A few years ago, I flew on a Finnair A350 in business class from Helsinki to Bangkok. As such, I had been looking forward to trying the same product on the Helsinki – Tokyo route back in December 2021. While most things remained unchanged from 2017, there were some slight differences in the provided service.
To see what the fairly short flight was like, continue reading this review.
Transfer, Lounge & Boarding at Helsinki Airport
With there being no lines, I went through one of the automated immigration kiosks just a few minutes after arriving from Vienna. As I still had a couple of hours left before my departure to Tokyo, I made my way through the deserted terminal into Finnair’s new non-Schengen business class lounge.
Just like the rest of the terminal, the lounge was almost empty and so provided for a very nice place to spend some time in before boarding.
I left the lounge around 4:45PM, five minutes before the boarding time indicated on the boarding pass. By the time I got to the flight’s departure gate, 45A, boarding was already in progress. Outside, Finnair’s A350 in the Oneworld livery was waiting, making this flight another (and the last) one on a special livery aircraft in what was a year of flying on special liveries.
As is the norm nowadays, the gate agent checked my PCR test validity and, after ensuring that 72 hours have not passed between the sample being taken and my first flight’s departure, he scanned my boarding pass and invited me to board.
Upon boarding, I was handed a bottle of water. With that in my hands, I went down the second aisle and settled in my seat.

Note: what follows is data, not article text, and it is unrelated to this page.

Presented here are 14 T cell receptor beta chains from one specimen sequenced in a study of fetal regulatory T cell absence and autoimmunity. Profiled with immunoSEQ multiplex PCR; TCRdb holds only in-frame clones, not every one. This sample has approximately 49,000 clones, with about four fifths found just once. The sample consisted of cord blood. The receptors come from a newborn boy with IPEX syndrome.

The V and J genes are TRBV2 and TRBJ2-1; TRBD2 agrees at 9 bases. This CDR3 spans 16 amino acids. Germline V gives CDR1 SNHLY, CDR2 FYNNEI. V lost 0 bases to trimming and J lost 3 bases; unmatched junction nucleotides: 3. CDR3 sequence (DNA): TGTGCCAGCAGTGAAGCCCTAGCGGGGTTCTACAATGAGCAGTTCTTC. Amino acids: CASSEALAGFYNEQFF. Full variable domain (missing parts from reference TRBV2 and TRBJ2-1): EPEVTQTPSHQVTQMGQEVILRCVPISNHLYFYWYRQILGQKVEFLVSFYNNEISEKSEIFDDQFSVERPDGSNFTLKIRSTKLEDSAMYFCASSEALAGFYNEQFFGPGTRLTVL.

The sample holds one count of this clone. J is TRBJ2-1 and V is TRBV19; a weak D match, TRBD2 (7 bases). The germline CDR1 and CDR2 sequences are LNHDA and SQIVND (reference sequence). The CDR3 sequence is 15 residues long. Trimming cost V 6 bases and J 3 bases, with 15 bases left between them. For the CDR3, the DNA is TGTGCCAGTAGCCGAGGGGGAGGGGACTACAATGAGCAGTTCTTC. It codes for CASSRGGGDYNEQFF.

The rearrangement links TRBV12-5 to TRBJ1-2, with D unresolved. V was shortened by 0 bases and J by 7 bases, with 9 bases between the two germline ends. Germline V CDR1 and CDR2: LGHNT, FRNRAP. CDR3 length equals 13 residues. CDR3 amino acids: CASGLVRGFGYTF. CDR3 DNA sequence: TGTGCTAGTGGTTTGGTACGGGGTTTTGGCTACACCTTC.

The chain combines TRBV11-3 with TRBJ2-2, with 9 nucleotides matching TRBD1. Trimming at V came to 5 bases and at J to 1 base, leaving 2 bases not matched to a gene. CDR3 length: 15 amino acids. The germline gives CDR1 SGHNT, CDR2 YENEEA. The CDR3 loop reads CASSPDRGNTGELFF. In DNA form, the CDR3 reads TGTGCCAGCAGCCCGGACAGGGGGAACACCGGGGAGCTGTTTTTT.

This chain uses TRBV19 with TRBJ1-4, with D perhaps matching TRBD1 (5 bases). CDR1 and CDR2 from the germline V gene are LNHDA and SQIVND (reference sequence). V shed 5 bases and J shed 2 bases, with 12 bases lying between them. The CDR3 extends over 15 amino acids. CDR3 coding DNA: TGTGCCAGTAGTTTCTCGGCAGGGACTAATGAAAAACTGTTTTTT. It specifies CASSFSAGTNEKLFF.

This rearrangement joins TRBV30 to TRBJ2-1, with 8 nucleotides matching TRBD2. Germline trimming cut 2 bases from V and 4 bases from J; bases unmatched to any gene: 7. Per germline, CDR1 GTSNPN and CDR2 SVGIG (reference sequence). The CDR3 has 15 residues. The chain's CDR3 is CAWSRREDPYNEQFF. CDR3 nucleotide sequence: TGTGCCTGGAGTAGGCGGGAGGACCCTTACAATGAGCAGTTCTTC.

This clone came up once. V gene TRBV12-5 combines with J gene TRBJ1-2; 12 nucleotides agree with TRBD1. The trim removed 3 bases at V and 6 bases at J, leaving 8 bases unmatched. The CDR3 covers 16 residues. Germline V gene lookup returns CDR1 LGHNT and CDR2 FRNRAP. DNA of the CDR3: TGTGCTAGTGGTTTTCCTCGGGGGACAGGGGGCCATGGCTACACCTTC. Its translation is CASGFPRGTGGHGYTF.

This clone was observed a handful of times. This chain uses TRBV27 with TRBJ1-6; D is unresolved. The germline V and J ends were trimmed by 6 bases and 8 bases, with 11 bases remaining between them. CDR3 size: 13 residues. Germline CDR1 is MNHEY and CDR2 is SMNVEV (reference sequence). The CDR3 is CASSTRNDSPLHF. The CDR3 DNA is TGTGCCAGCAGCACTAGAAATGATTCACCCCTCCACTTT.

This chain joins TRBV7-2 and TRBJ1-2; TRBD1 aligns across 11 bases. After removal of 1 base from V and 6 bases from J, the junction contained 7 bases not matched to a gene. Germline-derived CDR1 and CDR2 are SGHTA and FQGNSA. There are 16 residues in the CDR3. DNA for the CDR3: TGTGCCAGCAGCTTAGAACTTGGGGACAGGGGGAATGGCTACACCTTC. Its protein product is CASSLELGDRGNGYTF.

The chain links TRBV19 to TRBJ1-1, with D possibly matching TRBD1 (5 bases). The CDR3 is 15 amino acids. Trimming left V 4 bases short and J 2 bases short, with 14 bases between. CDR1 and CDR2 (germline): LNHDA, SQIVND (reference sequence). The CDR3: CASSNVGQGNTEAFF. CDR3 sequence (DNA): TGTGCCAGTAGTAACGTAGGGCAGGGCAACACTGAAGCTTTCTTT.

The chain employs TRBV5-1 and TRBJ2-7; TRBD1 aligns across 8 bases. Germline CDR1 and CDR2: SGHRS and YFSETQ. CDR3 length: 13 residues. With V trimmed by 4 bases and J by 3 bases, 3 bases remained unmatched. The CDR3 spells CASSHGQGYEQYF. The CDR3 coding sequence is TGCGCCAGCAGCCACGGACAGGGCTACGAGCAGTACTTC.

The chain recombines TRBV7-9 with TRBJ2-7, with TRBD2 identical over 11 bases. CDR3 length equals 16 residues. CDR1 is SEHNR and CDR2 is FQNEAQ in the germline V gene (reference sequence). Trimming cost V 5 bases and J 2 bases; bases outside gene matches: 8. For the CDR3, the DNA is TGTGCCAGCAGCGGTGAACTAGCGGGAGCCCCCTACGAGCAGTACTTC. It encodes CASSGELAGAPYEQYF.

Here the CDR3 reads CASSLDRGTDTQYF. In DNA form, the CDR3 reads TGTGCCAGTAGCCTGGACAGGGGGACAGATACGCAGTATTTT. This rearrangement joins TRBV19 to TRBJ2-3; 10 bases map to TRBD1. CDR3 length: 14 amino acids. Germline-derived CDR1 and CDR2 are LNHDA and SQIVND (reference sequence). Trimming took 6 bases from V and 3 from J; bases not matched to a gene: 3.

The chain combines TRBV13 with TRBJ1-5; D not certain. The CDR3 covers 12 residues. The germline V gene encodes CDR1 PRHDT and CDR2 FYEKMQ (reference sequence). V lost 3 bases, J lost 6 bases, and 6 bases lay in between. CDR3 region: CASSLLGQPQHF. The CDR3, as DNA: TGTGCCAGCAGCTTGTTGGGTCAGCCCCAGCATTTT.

Finnair A350-900 Business Class Cabin & Seat
- Configuration 1: 46 business class, 43 economy comfort, and 208 economy class seats
- Configuration 2: 32 business class, 42 economy comfort, and 262 economy class seats
The aircraft operating my flight was in the business-heavier configuration with 46 business class seats spread across two cabins. The seats were arranged in a 1-2-1 layout with window seats being angled toward windows and the pairs of middle seats being angled toward the middle of the cabin.
As for the economy comfort class, that was simply economy class with a bit of extra legroom. Currently, Finnair doesn’t offer proper premium economy.
My seat, 4L, was a right-hand side window seat in the larger business class cabin located between the aircraft’s first two pairs of doors.
Unlike the reverse herringbone seats on some other airlines like JAL, Finnair’s in-flight entertainment screens fold into the seat in front. That creates quite a bit of extra space when the screen is not in use, thus making the seat feel considerably more spacious and comfortable.